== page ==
KLOBUCHAR: Not as much as you would think. I'm still my same person that I was from the beginning on. I have been struck by how many times people will say, well can a woman beat him? I think they're ready to have a woman in power. As I pointed out last night, Laura Kelly is the governor in Kansas and Gretchen Whitmer is the governor in Michigan. They've put women in power in all kinds of states.

I think what's going on right now is people are thinking in their mind, who is the best person to beat Donald Trump. And sometimes they think, can a woman beat him? And so that's why I keep making the point, Nancy Pelosi does it every single day. And bringing them to the fact that if you're looking in these Midwestern areas that he won, I'm actually the best candidate to put at the top of the ticket. Regardless of gender, I am the best candidate. And so that's why I keep making that argument.

I do think in some of my past races, I've always mentioned -- because I was the first woman in all my jobs. I always would say things like, you know, I'm proud to be a woman candidate, but you shouldn't vote for me because of that. You should vote for me because I'm the best person for the job, best person to win and best person to get things done for you when I get into the job.

And that's the same argument I'm making as president.

BERMAN: You are --

KLOBUCHAR: Just talking about gender doesn't mean that that is the reason to vote for you.

BERMAN: You're about to spend more time in Washington over the next 18 days than I think you would like. The Senate impeachment trial is set to begin shortly and it will keep you away from Iowa in the run-up to the Iowa caucuses.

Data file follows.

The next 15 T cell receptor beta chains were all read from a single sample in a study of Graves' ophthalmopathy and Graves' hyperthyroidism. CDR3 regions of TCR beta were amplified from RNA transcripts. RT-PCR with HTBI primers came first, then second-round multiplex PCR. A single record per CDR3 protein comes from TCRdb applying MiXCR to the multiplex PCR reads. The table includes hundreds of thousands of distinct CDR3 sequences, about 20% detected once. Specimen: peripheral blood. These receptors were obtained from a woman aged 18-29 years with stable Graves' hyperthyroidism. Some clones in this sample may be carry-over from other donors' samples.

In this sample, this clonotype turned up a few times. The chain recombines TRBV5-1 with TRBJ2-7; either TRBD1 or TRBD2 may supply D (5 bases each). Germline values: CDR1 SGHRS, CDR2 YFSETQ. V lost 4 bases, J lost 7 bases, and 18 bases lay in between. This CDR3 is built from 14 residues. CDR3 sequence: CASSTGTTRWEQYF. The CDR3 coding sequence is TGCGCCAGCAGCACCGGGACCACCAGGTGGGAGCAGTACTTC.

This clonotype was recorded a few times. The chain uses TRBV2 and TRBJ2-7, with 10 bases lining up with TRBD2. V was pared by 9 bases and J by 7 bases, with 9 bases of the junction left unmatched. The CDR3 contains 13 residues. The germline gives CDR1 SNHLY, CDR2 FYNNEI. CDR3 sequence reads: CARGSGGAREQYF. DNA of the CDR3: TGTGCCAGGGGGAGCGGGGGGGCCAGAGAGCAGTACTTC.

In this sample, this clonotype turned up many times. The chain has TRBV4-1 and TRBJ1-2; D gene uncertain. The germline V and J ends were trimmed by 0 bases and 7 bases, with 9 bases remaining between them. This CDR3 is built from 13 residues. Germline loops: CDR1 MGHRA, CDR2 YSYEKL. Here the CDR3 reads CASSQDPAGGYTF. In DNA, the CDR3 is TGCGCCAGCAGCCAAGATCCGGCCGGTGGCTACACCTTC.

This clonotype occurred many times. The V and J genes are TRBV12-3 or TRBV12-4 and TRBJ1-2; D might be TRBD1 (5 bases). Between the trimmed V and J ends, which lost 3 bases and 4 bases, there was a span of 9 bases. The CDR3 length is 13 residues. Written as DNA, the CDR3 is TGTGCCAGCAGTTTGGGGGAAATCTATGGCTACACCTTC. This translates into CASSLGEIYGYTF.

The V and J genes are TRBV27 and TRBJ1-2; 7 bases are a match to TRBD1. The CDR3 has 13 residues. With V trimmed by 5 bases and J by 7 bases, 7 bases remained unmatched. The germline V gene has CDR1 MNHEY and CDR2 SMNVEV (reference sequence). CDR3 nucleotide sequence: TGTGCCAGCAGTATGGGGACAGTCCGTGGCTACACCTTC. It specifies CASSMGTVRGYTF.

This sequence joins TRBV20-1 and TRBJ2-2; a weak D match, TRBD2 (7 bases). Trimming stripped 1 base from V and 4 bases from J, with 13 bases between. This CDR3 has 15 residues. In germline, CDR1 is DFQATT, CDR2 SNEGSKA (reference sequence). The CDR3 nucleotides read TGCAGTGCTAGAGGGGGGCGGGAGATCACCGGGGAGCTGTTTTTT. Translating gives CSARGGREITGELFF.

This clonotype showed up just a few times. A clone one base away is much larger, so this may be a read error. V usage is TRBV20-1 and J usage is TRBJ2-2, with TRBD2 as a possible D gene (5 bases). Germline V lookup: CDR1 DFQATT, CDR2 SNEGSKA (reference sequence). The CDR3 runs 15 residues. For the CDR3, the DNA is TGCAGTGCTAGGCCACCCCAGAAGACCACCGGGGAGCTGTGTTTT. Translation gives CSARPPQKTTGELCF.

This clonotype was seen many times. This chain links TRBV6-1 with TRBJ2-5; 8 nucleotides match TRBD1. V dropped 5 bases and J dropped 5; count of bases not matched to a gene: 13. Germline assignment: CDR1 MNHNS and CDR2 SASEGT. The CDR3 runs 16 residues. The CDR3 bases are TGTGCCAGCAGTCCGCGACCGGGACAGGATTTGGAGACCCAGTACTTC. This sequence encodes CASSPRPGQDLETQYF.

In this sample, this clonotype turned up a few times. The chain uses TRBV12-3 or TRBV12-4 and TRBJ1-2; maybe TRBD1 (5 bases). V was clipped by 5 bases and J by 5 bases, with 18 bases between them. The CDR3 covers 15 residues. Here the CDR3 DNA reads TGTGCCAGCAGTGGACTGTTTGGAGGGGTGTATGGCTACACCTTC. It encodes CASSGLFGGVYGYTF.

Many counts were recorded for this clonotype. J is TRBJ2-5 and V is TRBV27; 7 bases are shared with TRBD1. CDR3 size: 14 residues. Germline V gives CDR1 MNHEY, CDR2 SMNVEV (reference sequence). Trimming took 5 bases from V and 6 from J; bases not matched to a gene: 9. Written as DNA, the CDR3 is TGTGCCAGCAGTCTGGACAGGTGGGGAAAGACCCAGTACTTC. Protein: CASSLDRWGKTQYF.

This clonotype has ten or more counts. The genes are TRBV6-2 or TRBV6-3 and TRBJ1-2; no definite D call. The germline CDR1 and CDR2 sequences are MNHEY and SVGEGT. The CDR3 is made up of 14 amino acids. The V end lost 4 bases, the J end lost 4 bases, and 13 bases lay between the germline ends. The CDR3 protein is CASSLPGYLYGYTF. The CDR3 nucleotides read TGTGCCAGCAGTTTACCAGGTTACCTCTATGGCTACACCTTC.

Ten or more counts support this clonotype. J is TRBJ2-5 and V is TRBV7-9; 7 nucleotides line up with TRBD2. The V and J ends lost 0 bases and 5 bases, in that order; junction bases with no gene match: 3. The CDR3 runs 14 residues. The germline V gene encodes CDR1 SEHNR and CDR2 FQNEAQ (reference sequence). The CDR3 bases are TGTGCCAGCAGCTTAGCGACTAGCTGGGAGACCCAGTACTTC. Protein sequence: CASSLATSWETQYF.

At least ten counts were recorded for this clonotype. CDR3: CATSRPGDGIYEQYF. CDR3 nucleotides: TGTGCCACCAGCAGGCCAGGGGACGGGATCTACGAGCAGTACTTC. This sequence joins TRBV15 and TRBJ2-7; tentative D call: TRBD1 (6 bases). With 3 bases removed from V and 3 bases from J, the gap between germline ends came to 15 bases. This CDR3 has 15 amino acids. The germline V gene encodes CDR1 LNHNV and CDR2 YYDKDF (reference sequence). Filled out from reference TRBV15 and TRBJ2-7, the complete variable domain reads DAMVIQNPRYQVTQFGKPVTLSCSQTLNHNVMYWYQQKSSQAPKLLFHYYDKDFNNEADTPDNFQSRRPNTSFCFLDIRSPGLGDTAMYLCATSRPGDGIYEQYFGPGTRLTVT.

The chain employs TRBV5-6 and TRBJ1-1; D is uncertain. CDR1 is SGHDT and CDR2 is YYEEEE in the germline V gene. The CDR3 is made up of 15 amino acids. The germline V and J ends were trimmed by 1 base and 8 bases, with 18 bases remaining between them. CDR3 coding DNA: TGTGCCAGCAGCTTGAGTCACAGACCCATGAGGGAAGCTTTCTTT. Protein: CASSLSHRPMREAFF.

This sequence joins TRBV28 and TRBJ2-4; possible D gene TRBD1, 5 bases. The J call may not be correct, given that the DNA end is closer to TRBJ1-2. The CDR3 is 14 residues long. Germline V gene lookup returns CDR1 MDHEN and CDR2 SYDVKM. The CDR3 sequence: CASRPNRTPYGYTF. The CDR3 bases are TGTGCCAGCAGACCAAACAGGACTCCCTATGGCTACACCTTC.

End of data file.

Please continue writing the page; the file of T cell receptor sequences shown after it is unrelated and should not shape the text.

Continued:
What's your plan? What's your plan to physically get to Iowa as much as you can? How will you do that? And what will you do on the days you can't?

KLOBUCHAR: Well, my first plan is to do my constitutional duty, to be in the Senate, to be a jury. This couldn't be more important. There's only 100 of us and right now the big issue is we're trying to get those witnesses. It's unbelievable to me when the president says these witnesses can exonerate him that they won't allow those witnesses to testify. As I said last night, you may as well give him a scepter and a crown and make him king if you're not going to allow for a fair trial. So I'm going back to Washington to push for that.

At the same time, my presidential campaign will keep going strong. I have more elected and former elected legislatures in the state of Iowa supporting me than anyone else. In New Hampshire, we have an incredible group of people, incredible staff there, and we're building in Nevada and South Carolina.

I'm going all the way with this and I am very serious about that. And I can do this because I've got -- I don't need a lot of sleep. I'll get back whenever I can leading into these caucuses. My husband and my daughter are ready to help. And I'm just going to make that case every single town. I've already visited all 99 counties in Iowa. I was the only one up on that stage that have done that in our green bus. I think that's how you win.